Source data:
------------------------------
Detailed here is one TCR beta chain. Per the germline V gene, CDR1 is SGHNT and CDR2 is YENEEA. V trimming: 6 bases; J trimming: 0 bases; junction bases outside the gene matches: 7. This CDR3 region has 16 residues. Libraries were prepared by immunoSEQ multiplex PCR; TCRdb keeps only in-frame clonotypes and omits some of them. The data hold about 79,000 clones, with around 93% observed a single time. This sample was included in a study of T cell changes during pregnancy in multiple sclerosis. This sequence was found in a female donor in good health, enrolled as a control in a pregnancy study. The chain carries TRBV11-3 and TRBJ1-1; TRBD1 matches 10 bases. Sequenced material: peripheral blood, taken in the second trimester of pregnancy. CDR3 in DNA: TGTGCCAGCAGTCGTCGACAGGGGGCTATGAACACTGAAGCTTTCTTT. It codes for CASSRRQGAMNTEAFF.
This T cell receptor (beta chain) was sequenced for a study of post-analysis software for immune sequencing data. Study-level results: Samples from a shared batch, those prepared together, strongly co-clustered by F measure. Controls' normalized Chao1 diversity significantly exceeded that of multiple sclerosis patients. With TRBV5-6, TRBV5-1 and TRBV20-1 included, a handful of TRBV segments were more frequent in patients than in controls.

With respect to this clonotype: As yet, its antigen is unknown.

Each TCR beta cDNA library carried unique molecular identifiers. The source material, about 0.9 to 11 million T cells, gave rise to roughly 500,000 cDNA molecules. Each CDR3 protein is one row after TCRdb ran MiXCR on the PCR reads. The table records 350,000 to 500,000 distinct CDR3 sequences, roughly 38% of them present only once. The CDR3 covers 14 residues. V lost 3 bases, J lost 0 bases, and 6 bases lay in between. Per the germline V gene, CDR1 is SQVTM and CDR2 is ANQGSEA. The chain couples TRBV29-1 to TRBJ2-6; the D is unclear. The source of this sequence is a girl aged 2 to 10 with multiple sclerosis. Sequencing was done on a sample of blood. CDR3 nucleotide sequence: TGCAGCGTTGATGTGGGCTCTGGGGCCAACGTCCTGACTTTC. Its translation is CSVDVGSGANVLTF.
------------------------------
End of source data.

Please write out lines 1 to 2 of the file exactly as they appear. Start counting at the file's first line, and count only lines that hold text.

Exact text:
Detailed here is one TCR beta chain. Per the germline V gene, CDR1 is SGHNT and CDR2 is YENEEA. V trimming: 6 bases; J trimming: 0 bases; junction bases outside the gene matches: 7. This CDR3 region has 16 residues. Libraries were prepared by immunoSEQ multiplex PCR; TCRdb keeps only in-frame clonotypes and omits some of them. The data hold about 79,000 clones, with around 93% observed a single time. This sample was included in a study of T cell changes during pregnancy in multiple sclerosis. This sequence was found in a female donor in good health, enrolled as a control in a pregnancy study. The chain carries TRBV11-3 and TRBJ1-1; TRBD1 matches 10 bases. Sequenced material: peripheral blood, taken in the second trimester of pregnancy. CDR3 in DNA: TGTGCCAGCAGTCGTCGACAGGGGGCTATGAACACTGAAGCTTTCTTT. It codes for CASSRRQGAMNTEAFF.
This T cell receptor (beta chain) was sequenced for a study of post-analysis software for immune sequencing data. Study-level results: Samples from a shared batch, those prepared together, strongly co-clustered by F measure. Controls' normalized Chao1 diversity significantly exceeded that of multiple sclerosis patients. With TRBV5-6, TRBV5-1 and TRBV20-1 included, a handful of TRBV segments were more frequent in patients than in controls.